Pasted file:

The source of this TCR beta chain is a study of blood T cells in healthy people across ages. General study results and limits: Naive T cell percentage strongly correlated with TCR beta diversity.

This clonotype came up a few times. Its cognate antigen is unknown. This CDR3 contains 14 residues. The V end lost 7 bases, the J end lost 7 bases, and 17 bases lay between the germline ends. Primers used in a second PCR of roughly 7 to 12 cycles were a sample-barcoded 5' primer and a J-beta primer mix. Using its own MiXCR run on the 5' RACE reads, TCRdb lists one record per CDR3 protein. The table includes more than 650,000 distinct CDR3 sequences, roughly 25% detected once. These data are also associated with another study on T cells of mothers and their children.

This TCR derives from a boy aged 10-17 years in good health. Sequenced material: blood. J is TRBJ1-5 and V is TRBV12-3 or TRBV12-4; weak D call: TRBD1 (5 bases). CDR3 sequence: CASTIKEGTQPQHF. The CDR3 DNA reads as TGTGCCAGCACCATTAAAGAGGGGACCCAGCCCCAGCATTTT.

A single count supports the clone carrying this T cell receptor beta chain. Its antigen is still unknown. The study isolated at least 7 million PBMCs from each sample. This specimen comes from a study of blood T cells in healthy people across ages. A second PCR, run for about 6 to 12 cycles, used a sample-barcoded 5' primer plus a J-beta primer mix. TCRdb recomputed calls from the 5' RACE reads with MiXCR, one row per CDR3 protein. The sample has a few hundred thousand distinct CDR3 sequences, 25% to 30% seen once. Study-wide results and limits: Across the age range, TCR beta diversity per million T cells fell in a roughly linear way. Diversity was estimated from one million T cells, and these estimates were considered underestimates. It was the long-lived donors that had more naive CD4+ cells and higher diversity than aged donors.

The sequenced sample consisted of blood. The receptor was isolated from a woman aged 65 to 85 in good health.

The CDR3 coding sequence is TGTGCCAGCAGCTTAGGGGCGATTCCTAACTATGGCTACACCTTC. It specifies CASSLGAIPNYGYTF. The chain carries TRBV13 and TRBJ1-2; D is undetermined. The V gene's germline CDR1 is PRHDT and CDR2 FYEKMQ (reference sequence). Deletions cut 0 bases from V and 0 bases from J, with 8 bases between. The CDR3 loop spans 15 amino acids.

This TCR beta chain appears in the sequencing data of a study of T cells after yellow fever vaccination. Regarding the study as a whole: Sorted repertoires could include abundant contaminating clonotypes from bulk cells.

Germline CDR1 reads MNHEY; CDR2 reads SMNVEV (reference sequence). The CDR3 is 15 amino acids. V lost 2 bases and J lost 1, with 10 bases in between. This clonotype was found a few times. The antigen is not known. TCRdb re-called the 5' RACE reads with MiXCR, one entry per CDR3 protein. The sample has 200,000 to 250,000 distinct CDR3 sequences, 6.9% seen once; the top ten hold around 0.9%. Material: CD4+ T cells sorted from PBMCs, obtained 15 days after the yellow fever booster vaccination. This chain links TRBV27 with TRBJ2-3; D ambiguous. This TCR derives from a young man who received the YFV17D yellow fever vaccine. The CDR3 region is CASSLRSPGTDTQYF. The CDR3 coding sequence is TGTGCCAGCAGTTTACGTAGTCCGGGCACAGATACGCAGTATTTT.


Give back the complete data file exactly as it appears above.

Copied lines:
The source of this TCR beta chain is a study of blood T cells in healthy people across ages. General study results and limits: Naive T cell percentage strongly correlated with TCR beta diversity.

This clonotype came up a few times. Its cognate antigen is unknown. This CDR3 contains 14 residues. The V end lost 7 bases, the J end lost 7 bases, and 17 bases lay between the germline ends. Primers used in a second PCR of roughly 7 to 12 cycles were a sample-barcoded 5' primer and a J-beta primer mix. Using its own MiXCR run on the 5' RACE reads, TCRdb lists one record per CDR3 protein. The table includes more than 650,000 distinct CDR3 sequences, roughly 25% detected once. These data are also associated with another study on T cells of mothers and their children.

This TCR derives from a boy aged 10-17 years in good health. Sequenced material: blood. J is TRBJ1-5 and V is TRBV12-3 or TRBV12-4; weak D call: TRBD1 (5 bases). CDR3 sequence: CASTIKEGTQPQHF. The CDR3 DNA reads as TGTGCCAGCACCATTAAAGAGGGGACCCAGCCCCAGCATTTT.

A single count supports the clone carrying this T cell receptor beta chain. Its antigen is still unknown. The study isolated at least 7 million PBMCs from each sample. This specimen comes from a study of blood T cells in healthy people across ages. A second PCR, run for about 6 to 12 cycles, used a sample-barcoded 5' primer plus a J-beta primer mix. TCRdb recomputed calls from the 5' RACE reads with MiXCR, one row per CDR3 protein. The sample has a few hundred thousand distinct CDR3 sequences, 25% to 30% seen once. Study-wide results and limits: Across the age range, TCR beta diversity per million T cells fell in a roughly linear way. Diversity was estimated from one million T cells, and these estimates were considered underestimates. It was the long-lived donors that had more naive CD4+ cells and higher diversity than aged donors.

The sequenced sample consisted of blood. The receptor was isolated from a woman aged 65 to 85 in good health.

The CDR3 coding sequence is TGTGCCAGCAGCTTAGGGGCGATTCCTAACTATGGCTACACCTTC. It specifies CASSLGAIPNYGYTF. The chain carries TRBV13 and TRBJ1-2; D is undetermined. The V gene's germline CDR1 is PRHDT and CDR2 FYEKMQ (reference sequence). Deletions cut 0 bases from V and 0 bases from J, with 8 bases between. The CDR3 loop spans 15 amino acids.

This TCR beta chain appears in the sequencing data of a study of T cells after yellow fever vaccination. Regarding the study as a whole: Sorted repertoires could include abundant contaminating clonotypes from bulk cells.

Germline CDR1 reads MNHEY; CDR2 reads SMNVEV (reference sequence). The CDR3 is 15 amino acids. V lost 2 bases and J lost 1, with 10 bases in between. This clonotype was found a few times. The antigen is not known. TCRdb re-called the 5' RACE reads with MiXCR, one entry per CDR3 protein. The sample has 200,000 to 250,000 distinct CDR3 sequences, 6.9% seen once; the top ten hold around 0.9%. Material: CD4+ T cells sorted from PBMCs, obtained 15 days after the yellow fever booster vaccination. This chain links TRBV27 with TRBJ2-3; D ambiguous. This TCR derives from a young man who received the YFV17D yellow fever vaccine. The CDR3 region is CASSLRSPGTDTQYF. The CDR3 coding sequence is TGTGCCAGCAGTTTACGTAGTCCGGGCACAGATACGCAGTATTTT.